Each time I watch a Spike Lee movie, I fall in love. I fall in love with the atmosphere, the color, the actors, everything. Being a fan of exploitation movies, I had to draw a link between blaxploitation and Lee’s films, and just appreciate them better.
Jungle Fever didn’t escape my exuberant love, and with a Steve Wonder‘ soundtrack, how could it?
Always a bit provocative, Spike Lee shaped his movie as a sort of denunciation of segregation from a secondary point of view, that I will explain later. But as every movie of his, we also got an insight of other stories.
The main issue that is tackled is about Flipper Purify (Wesley Snipes), brillant architect, happily married and father of a little daughter, who happened to be attracted by the forbidden fruit that is the white woman, italian-american Angie Tucci (Annabella Sciorra).
Not only did he put his marriage into the sink, but also his entourage. Both of them actually did, when they succumbed to the temptation. Rejected, outcasted, Spike Lee didn’t really focused on them trying to work things out, which at the end seemed insurmountable. Indeed, the director focused on the secondary characters, and how the relatives and friends were affected by this marginal adultery and relationship.
Racial differences brought violence and pain.
Directed as a television film of the late 90’s, with a fuzzy cinematography, Jungle Fever is really enjoyable to watch, even though we are lacking bit of information here and there, because everything, from Angie and Flipper’s relationship to his drug addict brother Gator’s (Samuel L. Jackson) is blurry, we might take the movie as several quick sketches containing and conveying the most important idea.
Thus, Spike Lee didn’t want to focus on his “main” characters, he expanded the issue of interracial relationships from core to collateral damages, explaining the numerous characters. And tackled also the issue of drugs among the black population of Harlem.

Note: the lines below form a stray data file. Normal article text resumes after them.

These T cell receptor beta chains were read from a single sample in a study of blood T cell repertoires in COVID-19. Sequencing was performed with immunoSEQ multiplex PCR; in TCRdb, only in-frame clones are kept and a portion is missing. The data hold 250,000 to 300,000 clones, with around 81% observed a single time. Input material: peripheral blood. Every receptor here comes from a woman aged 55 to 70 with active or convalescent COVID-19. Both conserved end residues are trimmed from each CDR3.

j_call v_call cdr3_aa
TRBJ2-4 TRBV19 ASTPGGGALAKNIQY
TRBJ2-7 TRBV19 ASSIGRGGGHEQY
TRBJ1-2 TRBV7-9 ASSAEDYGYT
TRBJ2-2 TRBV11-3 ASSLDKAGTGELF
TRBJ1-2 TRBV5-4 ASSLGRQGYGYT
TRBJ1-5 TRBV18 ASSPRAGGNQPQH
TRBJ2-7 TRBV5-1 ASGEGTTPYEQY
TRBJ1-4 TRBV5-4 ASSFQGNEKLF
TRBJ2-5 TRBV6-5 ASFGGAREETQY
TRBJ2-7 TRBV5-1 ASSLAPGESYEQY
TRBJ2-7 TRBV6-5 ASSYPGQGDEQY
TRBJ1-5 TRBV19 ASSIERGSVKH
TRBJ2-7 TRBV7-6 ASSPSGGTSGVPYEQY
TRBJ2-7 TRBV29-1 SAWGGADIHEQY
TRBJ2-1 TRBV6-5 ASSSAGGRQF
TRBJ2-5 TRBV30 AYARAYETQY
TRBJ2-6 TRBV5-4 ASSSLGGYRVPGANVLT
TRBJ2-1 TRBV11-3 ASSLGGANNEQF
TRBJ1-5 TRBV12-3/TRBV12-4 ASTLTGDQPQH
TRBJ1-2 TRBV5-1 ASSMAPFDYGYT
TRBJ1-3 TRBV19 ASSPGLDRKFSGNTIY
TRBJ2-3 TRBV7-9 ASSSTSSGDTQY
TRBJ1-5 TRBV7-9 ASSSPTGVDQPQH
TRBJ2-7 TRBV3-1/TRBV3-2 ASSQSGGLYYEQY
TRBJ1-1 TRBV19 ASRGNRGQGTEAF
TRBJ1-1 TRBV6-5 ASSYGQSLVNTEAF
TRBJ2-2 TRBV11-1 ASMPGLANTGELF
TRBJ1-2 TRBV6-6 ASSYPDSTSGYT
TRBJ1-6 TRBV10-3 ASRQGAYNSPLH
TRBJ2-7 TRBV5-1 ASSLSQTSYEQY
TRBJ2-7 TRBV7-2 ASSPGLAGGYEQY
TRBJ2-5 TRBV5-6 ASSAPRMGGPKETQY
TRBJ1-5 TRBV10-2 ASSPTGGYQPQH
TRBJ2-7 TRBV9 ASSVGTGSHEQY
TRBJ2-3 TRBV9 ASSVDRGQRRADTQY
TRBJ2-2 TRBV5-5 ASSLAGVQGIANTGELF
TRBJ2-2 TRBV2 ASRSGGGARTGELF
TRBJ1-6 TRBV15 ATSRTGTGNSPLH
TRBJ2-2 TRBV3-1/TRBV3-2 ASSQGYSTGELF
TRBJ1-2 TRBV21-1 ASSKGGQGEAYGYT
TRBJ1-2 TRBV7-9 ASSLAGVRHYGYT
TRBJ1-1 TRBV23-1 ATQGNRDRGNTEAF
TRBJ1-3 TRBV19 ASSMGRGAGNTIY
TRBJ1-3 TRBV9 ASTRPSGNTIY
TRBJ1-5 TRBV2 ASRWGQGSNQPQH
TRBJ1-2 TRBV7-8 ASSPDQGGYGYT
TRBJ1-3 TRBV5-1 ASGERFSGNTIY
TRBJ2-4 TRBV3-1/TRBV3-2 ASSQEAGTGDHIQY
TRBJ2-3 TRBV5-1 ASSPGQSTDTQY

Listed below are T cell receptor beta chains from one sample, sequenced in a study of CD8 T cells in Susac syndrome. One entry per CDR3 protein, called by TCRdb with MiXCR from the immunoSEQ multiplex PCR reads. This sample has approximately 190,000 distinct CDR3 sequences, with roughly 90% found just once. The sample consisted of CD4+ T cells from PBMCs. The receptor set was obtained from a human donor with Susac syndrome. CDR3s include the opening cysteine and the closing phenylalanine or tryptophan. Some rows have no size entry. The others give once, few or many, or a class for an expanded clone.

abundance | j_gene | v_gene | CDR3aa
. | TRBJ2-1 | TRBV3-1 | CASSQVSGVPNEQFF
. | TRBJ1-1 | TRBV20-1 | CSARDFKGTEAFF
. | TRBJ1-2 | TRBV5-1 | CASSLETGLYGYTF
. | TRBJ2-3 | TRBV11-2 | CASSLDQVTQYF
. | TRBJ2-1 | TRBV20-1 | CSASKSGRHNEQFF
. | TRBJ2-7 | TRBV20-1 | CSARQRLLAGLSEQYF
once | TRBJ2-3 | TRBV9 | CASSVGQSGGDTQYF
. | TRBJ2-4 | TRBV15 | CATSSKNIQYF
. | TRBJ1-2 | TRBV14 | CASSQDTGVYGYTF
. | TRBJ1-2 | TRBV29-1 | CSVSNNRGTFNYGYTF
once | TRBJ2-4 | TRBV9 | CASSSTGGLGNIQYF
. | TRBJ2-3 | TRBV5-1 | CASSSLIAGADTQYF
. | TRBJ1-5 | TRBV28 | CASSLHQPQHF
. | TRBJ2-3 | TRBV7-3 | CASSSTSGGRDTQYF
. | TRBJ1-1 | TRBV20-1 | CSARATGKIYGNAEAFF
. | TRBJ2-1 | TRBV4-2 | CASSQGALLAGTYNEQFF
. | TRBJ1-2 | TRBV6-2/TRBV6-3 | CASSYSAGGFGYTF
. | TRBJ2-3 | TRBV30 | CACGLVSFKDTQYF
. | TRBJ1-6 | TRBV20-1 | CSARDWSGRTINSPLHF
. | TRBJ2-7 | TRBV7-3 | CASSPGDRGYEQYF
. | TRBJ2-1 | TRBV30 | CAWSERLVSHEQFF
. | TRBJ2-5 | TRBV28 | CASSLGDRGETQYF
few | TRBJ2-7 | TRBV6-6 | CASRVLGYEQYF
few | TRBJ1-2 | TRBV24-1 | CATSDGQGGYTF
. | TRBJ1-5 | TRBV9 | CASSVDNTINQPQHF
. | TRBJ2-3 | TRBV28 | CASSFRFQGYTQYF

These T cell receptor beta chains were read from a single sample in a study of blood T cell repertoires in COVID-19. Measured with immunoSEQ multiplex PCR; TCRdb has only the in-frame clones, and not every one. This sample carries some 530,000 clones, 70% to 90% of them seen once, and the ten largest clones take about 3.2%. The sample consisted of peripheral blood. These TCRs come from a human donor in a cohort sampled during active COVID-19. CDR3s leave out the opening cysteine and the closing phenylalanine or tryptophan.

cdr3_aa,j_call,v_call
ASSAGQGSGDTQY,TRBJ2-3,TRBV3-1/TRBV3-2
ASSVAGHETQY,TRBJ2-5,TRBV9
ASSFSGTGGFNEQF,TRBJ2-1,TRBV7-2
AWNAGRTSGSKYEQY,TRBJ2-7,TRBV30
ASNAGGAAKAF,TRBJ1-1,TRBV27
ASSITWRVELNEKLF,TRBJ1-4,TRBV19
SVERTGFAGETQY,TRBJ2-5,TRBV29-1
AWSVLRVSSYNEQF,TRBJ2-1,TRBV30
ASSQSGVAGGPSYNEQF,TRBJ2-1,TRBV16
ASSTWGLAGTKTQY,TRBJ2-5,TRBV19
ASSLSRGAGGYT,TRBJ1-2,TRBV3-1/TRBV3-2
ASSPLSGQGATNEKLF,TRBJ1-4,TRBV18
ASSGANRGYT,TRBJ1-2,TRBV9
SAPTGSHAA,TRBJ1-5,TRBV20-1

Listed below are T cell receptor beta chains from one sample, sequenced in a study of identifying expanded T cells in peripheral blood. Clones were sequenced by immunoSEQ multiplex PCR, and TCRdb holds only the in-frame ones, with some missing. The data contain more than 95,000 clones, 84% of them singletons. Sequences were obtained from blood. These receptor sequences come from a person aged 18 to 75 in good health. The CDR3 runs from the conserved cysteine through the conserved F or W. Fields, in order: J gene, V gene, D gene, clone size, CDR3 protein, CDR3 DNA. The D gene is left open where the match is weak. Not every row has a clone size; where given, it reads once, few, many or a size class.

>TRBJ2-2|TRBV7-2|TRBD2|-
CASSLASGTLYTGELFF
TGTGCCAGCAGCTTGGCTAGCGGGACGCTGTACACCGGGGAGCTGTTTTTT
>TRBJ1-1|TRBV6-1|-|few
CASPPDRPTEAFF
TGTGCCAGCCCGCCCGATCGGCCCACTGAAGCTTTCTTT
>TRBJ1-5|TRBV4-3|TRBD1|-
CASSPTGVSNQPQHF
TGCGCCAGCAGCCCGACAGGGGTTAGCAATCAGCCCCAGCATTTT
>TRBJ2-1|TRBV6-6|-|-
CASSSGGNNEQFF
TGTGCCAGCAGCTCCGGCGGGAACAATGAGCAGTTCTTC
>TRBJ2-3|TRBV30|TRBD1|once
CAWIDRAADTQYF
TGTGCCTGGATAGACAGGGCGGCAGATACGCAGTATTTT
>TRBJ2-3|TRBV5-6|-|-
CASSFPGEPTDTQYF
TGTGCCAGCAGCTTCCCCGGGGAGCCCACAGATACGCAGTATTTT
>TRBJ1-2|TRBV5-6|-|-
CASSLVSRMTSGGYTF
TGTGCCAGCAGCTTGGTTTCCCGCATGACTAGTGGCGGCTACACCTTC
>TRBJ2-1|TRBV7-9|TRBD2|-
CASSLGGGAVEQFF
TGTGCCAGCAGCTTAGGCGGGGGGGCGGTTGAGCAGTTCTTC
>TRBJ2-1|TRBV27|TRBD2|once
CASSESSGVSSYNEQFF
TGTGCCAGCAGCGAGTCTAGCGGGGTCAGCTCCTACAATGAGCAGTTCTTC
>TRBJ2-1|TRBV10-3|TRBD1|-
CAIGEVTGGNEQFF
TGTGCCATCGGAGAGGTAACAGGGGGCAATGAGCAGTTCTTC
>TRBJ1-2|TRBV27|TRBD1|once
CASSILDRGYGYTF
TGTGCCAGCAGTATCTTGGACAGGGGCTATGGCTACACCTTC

Purify is a cursed family which doesn’t really represent or deserve its name; a crackhead and a disgrace for flirting with the enemy. The mother, Lucinda (Ruby Dee), devoted had to carry the burden that her addict son had become and then bear the news of her youngest giving up his sweet family for a forbidden temptation. She will collapse, thanks to no great support from her husband, Good Reverend Doctor (Ossie Davis), reciting all day parts of the bible in a judgmental tone.
Anyway, from the start, the end seemed a little predictable, or at least the course of things, and this is where the director caught me for good. From the beginning the attraction between Angie and Flipper was strictly based on curiosity, the forbidden, the unattainable, and it floated around the seeing-for-yourself concept.
In a nutshell, beautiful music, amazing performances (I think of SLJ’s one in particular) and great color palet.
At the end you get a reverse moral where you despise every character: fighting against all is worth nothing, better stick to stereotypes and avoid Adam and Eve’s mistake.
Ps: you should really peek into the movie to watch Halle Berry playing a junkie. Motherfucker.